An unfortunate but perhaps inevitable consequence of the growing numbers of young British men travelling to Syria or Iraq to join ISIS is that the communities from which they hail will at best be scrutinised for answers, and at worst be blamed for playing a part in their radicalisation.
Removing the collective worship requirement is not a call to jettison all trace of religion from schools... Legally imposing a daily act of worship, in which pupils by law are required to "take part", goes beyond the legitimate function of the state and violates the human right of freedom of belief for children and young people.
As a rabbi I back fully the call of John Pritchard - the Bishop of Oxford and the Church of England's head of education - to end the practice of school prayers that have been a legal requirement for the last seventy years.
A vicar has told his congregation that only going to church at Christmas is a 'sham' and seems to suggest visitors should stay away if they don't fully embrace the Christian message.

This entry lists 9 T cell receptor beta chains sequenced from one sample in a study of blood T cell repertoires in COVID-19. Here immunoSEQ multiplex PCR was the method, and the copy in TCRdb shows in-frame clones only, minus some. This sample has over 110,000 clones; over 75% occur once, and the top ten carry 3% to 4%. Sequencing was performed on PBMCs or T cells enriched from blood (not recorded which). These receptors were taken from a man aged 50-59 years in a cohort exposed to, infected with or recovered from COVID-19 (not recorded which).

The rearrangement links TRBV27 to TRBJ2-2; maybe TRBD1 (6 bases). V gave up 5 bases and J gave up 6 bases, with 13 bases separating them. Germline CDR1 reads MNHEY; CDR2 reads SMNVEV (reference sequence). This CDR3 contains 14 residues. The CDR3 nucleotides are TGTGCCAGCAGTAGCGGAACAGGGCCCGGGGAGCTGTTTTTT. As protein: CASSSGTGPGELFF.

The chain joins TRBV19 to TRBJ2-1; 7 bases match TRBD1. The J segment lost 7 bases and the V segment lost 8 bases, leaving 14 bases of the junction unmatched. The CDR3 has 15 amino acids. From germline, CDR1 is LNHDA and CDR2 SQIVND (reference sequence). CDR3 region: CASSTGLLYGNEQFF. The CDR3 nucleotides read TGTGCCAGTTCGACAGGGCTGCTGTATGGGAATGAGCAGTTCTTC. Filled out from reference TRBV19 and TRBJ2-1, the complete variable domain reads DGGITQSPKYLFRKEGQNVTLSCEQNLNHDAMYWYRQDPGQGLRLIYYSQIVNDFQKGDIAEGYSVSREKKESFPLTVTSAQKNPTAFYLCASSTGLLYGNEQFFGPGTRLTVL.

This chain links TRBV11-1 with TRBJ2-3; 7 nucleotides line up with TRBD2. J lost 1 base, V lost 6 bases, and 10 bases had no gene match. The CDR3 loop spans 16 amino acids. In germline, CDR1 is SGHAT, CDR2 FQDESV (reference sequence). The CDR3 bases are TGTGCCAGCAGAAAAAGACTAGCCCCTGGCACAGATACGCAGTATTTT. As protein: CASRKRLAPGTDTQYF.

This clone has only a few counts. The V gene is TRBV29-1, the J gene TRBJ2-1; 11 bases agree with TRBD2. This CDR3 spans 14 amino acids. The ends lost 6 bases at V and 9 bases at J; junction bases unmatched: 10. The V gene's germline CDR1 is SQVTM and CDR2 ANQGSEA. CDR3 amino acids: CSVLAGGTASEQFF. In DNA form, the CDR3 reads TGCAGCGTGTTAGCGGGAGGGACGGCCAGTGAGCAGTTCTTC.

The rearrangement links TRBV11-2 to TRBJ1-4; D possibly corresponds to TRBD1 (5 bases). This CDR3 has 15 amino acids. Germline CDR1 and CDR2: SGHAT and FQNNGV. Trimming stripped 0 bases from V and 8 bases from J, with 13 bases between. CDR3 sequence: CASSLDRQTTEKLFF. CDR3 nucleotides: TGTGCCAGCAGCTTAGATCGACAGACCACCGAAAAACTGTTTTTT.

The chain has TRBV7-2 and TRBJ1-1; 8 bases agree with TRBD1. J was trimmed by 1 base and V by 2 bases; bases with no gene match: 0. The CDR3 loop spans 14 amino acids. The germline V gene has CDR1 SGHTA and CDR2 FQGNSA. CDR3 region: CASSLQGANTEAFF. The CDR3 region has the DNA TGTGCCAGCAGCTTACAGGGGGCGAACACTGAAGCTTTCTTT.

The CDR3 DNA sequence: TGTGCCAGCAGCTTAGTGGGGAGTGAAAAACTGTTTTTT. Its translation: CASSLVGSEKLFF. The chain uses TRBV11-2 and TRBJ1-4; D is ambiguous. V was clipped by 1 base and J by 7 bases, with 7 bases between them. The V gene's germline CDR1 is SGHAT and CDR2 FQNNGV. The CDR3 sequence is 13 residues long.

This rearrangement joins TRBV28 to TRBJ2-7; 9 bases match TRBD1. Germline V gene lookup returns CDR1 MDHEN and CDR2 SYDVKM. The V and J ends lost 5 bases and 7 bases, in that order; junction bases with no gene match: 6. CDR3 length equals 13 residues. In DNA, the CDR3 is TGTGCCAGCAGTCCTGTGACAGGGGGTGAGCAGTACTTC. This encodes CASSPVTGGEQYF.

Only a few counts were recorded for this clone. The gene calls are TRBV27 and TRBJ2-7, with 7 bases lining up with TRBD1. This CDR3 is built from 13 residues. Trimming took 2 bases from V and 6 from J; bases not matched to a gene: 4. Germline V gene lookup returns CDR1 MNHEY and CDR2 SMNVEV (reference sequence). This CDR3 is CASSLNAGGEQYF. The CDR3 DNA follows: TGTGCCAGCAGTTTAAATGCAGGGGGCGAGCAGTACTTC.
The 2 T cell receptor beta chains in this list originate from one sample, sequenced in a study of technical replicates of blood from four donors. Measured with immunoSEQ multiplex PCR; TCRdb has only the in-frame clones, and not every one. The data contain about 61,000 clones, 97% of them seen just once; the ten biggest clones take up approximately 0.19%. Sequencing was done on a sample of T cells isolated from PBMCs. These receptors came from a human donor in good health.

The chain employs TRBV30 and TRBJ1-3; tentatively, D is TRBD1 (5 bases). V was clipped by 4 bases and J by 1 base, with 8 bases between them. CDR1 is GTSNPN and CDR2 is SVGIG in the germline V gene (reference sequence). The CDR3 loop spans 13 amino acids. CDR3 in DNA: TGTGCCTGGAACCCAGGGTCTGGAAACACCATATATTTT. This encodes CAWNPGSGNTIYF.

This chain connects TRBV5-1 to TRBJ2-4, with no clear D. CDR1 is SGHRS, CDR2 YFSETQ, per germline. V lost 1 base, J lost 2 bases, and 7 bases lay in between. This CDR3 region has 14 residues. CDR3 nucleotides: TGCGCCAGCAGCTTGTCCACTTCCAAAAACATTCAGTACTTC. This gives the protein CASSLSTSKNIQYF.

Ramadan is the ninth month of the Islamic calendar which is based on the lunar system. Muslims fast for 29/30 days by abstaining from food, drink, nourishment and sexual relations from dawn to sunset. Fasting is the fourth pillar of Islam and it is an obligation upon all Muslims, who have reached puberty. However, certain people such as the ill or frail; pregnant and menstruating women; breast feeding mothers, children and travellers are exempt from fasting. They are allowed to defer their fasts until a later date, or if they are unable to fast they are required to give a determined sum to charity. Muslims begin their fast at dawn with a meal known as Suhoor and break their fast at sunset with a meal known as Iftar.
A large number of schools in England are ignoring a statutory requirement to provide daily collective worship, a survey has